They are telling abused kids that, if their hymens aren’t intact — because they were assaulted or raped — then they don’t get to be “pure.” No intact hymen? No “Certificate of Purity.” Sorry, that’s just how it is. Because you’re using intact hymens as the standard of purity, remember?

So now abused kids not only get shame every single day of their lives from the day they were abused until their wedding day. They also get shame on their wedding day, too. Because they don’t get happy smiles from their fathers. They don’t get Instagram pictures with proof of their “purity.” They are used, defiled, and dirty. There is no redemption for them.

These are demonic messages to communicate to abuse survivors and they are the messages your “Certificates of Purity” communicate. 

If you don’t believe me, listen to what one rape survivor herself says:

“I had to go through the True Love Waits program. The ‘activity’ I remember the most was a wrapped present. I held the package and stood at the front of the room. Then, the youth leaders lined up the guys and each of them tore off some of the paper. Then I had to read some paragraph about how virginity is like a gift – no one wants a present that was ‘meant for them’ to have already been opened by someone else. Because of that one activity, I never told anyone I was raped at 15 until years later.”

This is the same sentiment that kidnapping survivor Elizabeth Smart expressed recently when she said that after being kidnapped and abused it was “easy…to feel like you no longer have worth, you no longer have value.” Smart directly related this feeling to the purity teachings she had imbibed, that taught her that her purity — her holiness before God — was linked to “virginity” — namely, an intact hymen.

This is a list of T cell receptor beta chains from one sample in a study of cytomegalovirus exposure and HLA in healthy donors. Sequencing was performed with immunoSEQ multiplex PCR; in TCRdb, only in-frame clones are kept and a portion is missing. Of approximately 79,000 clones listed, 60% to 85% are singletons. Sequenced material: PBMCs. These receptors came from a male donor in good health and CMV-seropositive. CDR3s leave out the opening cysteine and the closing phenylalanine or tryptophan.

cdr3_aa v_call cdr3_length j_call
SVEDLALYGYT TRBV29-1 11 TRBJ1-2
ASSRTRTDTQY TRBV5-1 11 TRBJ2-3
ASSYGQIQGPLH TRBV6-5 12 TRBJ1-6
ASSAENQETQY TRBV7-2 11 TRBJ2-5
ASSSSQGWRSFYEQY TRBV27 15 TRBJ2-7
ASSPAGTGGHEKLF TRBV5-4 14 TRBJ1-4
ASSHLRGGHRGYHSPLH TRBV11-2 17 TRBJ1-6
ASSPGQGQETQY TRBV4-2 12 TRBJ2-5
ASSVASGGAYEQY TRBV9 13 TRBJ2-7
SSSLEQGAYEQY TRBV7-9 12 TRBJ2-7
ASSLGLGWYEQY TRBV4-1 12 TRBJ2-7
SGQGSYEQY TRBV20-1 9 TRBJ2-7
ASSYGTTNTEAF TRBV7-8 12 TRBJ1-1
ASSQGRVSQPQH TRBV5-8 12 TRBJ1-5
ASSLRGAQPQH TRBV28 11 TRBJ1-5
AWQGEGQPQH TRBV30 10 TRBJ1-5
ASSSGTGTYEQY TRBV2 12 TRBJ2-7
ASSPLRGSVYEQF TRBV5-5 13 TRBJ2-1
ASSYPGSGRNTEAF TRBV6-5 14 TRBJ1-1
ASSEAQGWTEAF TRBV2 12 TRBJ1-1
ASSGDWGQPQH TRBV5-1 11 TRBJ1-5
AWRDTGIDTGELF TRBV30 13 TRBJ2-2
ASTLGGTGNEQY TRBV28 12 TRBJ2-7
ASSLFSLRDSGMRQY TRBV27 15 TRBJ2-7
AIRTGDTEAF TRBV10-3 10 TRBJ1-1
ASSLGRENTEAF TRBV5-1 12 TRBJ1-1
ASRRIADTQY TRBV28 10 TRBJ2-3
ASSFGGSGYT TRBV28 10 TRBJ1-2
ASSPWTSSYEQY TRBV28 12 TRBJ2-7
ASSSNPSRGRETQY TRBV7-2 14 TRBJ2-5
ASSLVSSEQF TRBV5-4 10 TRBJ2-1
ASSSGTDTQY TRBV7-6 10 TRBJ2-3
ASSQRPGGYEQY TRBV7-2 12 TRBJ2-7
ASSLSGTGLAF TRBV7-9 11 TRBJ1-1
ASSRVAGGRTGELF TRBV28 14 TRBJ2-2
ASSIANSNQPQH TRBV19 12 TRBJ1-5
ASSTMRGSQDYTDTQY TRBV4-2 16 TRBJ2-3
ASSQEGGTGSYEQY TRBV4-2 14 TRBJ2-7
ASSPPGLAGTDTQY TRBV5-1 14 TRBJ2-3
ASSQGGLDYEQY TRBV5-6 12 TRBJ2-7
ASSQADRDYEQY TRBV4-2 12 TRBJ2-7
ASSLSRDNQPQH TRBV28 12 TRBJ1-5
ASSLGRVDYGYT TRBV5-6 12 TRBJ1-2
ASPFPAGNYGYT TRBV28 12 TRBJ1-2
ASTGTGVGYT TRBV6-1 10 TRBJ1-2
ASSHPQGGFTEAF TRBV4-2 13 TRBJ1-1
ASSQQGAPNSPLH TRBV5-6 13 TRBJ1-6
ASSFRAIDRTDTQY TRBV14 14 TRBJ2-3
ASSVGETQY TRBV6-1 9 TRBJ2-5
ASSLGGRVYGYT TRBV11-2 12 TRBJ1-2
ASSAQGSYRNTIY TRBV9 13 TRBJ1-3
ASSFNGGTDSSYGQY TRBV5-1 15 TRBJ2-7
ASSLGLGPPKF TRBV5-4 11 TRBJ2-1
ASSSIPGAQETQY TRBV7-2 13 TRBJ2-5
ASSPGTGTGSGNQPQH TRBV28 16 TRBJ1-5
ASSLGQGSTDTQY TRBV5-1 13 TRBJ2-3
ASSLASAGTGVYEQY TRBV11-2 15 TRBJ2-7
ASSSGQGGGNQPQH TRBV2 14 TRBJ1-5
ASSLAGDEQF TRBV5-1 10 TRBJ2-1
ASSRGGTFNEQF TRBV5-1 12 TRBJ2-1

We desperately need to stop these messages. We need to rethink purity and rethink how we teach purity. What Brelyn Bowman and Pastor Mike Freeman are communicating (likely unintentionally) to sexual assault survivors is nothing short of cruel. It can keep victims from coming forward about their abuse. It can keep victims stuck in abusive relationships. It can exacerbate depression or suicidal ideation.

These messages seriously need to stop. And they need to stop right here, right now, among conservative Christians like the Freemans. They need to stop right here, right now, in our Christian homeschooling communities.

We need to stop speaking guilt and shame into survivors’ lives; we should be speaking freedom and healing, instead.

Family was my Everything: Alida’s Story, Part One

HA note: The author’s name has been changed to ensure anonymity. “Alida” is a pseudonym.

Moving from Homeschool to College was a lot tougher than I expected. I’m currently in my final year of undergrad, and I think I’m still adjusting.

I was one of those homeschool kids that took college classes in high school, which made me assume I’d have college totally figured out. Of course I was wrong.

Seven years after my first college course, I’m still struggling to find where I make sense and figure out the process of growing up.

Freshman year, I went to a private Christian university, along with a handful of kids from my homeschool, speech-and-debate social circle. I hardly grew as a person at all that year.